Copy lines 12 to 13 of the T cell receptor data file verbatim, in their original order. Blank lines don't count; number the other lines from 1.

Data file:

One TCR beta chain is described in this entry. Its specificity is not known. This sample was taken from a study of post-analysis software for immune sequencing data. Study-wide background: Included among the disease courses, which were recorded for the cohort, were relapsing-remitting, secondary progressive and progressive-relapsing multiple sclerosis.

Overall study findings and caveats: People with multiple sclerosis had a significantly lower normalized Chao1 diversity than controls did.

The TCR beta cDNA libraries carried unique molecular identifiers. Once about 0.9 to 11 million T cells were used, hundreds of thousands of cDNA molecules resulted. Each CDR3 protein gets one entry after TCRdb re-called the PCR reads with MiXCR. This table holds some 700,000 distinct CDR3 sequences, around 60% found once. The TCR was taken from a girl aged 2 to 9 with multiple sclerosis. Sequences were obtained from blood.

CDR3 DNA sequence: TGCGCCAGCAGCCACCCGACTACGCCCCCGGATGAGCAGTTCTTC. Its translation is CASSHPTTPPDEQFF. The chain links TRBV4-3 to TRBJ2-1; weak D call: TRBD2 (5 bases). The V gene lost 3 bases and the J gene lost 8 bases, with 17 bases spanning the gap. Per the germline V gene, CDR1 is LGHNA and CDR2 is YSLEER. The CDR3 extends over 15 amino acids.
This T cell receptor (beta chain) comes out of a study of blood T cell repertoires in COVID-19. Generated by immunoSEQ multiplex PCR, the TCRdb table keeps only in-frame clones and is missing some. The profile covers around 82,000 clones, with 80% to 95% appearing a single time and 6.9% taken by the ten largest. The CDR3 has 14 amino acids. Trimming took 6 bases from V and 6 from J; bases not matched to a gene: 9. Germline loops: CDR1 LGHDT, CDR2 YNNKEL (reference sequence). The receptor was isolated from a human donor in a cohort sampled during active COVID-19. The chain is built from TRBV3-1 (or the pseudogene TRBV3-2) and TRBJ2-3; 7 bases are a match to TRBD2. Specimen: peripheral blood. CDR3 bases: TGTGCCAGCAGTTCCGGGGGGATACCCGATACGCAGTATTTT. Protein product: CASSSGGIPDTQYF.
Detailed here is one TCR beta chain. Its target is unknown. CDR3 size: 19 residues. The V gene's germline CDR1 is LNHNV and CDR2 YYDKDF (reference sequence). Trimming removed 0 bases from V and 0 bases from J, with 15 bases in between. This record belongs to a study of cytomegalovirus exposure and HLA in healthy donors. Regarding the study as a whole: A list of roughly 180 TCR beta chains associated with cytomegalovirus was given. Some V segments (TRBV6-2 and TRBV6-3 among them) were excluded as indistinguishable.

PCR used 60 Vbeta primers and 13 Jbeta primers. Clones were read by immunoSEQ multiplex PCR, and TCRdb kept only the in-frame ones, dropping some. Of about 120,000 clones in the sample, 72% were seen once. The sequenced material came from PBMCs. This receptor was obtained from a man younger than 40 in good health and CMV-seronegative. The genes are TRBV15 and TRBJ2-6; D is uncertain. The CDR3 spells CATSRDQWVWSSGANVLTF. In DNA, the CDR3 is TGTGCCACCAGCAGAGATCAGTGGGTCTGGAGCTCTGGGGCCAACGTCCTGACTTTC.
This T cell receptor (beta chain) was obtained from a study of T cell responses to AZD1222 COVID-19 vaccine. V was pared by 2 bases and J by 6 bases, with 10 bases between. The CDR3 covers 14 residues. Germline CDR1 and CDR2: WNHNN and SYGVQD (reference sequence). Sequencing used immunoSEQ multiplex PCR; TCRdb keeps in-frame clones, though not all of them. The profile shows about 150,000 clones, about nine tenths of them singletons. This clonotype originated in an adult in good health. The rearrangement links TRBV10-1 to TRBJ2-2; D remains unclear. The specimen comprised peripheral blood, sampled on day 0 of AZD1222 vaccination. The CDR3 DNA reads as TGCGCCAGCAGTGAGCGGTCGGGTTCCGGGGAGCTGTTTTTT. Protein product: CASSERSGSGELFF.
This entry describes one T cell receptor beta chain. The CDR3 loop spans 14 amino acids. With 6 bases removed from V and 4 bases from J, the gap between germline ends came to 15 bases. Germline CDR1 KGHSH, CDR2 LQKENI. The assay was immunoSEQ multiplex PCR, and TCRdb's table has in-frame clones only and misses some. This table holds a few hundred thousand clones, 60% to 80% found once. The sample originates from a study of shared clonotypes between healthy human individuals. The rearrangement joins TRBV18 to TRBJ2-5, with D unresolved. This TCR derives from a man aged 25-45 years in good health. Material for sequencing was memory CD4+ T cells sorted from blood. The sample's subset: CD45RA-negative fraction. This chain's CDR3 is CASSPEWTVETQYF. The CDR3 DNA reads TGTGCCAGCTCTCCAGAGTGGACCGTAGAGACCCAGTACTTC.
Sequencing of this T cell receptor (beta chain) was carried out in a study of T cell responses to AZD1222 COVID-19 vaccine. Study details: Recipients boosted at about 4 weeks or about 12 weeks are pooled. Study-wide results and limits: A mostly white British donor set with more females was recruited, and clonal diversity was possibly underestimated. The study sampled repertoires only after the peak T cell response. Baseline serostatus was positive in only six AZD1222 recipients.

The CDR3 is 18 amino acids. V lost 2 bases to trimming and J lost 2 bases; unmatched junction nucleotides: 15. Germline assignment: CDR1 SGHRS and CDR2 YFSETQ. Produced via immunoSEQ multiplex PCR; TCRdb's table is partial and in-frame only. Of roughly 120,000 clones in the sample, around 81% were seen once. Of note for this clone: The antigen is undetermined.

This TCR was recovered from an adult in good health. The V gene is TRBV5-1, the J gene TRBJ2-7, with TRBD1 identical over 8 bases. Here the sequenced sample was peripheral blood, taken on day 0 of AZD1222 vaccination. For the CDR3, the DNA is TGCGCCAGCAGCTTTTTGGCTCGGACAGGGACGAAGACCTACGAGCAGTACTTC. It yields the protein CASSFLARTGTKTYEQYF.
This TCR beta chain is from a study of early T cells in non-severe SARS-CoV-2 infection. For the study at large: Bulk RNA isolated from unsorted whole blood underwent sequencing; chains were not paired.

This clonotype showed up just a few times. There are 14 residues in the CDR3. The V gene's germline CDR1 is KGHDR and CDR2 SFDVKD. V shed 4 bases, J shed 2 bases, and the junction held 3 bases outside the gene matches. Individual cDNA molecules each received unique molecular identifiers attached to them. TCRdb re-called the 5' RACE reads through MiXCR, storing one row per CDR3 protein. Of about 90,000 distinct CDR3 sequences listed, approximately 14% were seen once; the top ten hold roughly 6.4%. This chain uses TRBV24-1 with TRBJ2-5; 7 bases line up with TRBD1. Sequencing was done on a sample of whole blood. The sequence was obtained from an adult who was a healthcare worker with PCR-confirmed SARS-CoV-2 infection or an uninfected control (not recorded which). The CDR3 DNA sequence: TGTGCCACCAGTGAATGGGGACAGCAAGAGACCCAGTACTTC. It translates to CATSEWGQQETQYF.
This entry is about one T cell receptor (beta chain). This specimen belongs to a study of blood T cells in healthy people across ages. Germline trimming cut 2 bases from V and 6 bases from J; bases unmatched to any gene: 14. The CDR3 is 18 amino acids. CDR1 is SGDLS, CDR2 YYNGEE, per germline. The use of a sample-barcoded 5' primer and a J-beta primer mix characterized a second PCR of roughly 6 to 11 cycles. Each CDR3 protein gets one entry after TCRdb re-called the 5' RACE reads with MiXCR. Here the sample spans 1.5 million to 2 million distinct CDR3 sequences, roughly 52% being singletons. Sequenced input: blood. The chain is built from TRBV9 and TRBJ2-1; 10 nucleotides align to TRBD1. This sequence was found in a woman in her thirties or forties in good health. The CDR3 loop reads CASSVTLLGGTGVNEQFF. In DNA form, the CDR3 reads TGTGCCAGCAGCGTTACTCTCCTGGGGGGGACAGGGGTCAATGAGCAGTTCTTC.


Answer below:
This TCR was recovered from an adult in good health. The V gene is TRBV5-1, the J gene TRBJ2-7, with TRBD1 identical over 8 bases. Here the sequenced sample was peripheral blood, taken on day 0 of AZD1222 vaccination. For the CDR3, the DNA is TGCGCCAGCAGCTTTTTGGCTCGGACAGGGACGAAGACCTACGAGCAGTACTTC. It yields the protein CASSFLARTGTKTYEQYF.
This TCR beta chain is from a study of early T cells in non-severe SARS-CoV-2 infection. For the study at large: Bulk RNA isolated from unsorted whole blood underwent sequencing; chains were not paired.